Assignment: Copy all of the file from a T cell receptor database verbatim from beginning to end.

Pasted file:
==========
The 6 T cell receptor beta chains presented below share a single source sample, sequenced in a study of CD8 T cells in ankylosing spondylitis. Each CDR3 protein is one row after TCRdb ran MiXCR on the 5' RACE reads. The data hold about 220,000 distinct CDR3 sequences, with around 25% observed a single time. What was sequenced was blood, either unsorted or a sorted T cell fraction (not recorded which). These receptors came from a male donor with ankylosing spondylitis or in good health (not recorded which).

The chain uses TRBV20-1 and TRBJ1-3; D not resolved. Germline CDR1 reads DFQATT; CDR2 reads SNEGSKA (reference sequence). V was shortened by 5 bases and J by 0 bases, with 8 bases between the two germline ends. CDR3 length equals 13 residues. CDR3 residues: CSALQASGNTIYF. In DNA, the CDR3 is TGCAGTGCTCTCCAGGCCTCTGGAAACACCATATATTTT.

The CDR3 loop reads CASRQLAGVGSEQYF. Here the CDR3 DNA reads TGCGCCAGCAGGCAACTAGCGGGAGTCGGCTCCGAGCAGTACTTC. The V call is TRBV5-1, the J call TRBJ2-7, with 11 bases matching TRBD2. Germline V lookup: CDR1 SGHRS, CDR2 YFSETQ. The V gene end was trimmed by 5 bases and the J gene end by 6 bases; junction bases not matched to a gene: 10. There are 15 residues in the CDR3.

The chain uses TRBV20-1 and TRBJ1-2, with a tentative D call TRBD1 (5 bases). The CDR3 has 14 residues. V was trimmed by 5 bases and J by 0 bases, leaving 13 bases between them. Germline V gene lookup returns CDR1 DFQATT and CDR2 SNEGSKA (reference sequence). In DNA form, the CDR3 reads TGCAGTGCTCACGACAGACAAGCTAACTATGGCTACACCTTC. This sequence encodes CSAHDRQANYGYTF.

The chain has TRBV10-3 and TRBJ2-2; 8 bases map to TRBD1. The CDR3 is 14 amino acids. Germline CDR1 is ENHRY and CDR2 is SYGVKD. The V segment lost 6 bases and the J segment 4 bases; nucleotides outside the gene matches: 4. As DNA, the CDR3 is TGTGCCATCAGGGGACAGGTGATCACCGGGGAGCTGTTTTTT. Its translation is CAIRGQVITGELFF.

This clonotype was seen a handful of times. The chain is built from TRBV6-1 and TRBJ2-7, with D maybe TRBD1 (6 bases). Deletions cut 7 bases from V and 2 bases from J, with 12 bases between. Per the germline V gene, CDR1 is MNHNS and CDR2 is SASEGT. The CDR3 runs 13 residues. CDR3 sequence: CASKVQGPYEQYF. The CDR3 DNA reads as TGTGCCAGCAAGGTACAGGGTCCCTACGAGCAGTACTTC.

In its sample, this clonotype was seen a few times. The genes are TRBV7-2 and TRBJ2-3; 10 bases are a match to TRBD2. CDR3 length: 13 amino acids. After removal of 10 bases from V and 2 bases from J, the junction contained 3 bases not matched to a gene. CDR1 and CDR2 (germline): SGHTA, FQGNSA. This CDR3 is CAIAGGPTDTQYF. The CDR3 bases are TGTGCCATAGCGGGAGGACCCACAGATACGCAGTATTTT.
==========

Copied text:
The 6 T cell receptor beta chains presented below share a single source sample, sequenced in a study of CD8 T cells in ankylosing spondylitis. Each CDR3 protein is one row after TCRdb ran MiXCR on the 5' RACE reads. The data hold about 220,000 distinct CDR3 sequences, with around 25% observed a single time. What was sequenced was blood, either unsorted or a sorted T cell fraction (not recorded which). These receptors came from a male donor with ankylosing spondylitis or in good health (not recorded which).

The chain uses TRBV20-1 and TRBJ1-3; D not resolved. Germline CDR1 reads DFQATT; CDR2 reads SNEGSKA (reference sequence). V was shortened by 5 bases and J by 0 bases, with 8 bases between the two germline ends. CDR3 length equals 13 residues. CDR3 residues: CSALQASGNTIYF. In DNA, the CDR3 is TGCAGTGCTCTCCAGGCCTCTGGAAACACCATATATTTT.

The CDR3 loop reads CASRQLAGVGSEQYF. Here the CDR3 DNA reads TGCGCCAGCAGGCAACTAGCGGGAGTCGGCTCCGAGCAGTACTTC. The V call is TRBV5-1, the J call TRBJ2-7, with 11 bases matching TRBD2. Germline V lookup: CDR1 SGHRS, CDR2 YFSETQ. The V gene end was trimmed by 5 bases and the J gene end by 6 bases; junction bases not matched to a gene: 10. There are 15 residues in the CDR3.

The chain uses TRBV20-1 and TRBJ1-2, with a tentative D call TRBD1 (5 bases). The CDR3 has 14 residues. V was trimmed by 5 bases and J by 0 bases, leaving 13 bases between them. Germline V gene lookup returns CDR1 DFQATT and CDR2 SNEGSKA (reference sequence). In DNA form, the CDR3 reads TGCAGTGCTCACGACAGACAAGCTAACTATGGCTACACCTTC. This sequence encodes CSAHDRQANYGYTF.

The chain has TRBV10-3 and TRBJ2-2; 8 bases map to TRBD1. The CDR3 is 14 amino acids. Germline CDR1 is ENHRY and CDR2 is SYGVKD. The V segment lost 6 bases and the J segment 4 bases; nucleotides outside the gene matches: 4. As DNA, the CDR3 is TGTGCCATCAGGGGACAGGTGATCACCGGGGAGCTGTTTTTT. Its translation is CAIRGQVITGELFF.

This clonotype was seen a handful of times. The chain is built from TRBV6-1 and TRBJ2-7, with D maybe TRBD1 (6 bases). Deletions cut 7 bases from V and 2 bases from J, with 12 bases between. Per the germline V gene, CDR1 is MNHNS and CDR2 is SASEGT. The CDR3 runs 13 residues. CDR3 sequence: CASKVQGPYEQYF. The CDR3 DNA reads as TGTGCCAGCAAGGTACAGGGTCCCTACGAGCAGTACTTC.

In its sample, this clonotype was seen a few times. The genes are TRBV7-2 and TRBJ2-3; 10 bases are a match to TRBD2. CDR3 length: 13 amino acids. After removal of 10 bases from V and 2 bases from J, the junction contained 3 bases not matched to a gene. CDR1 and CDR2 (germline): SGHTA, FQGNSA. This CDR3 is CAIAGGPTDTQYF. The CDR3 bases are TGTGCCATAGCGGGAGGACCCACAGATACGCAGTATTTT.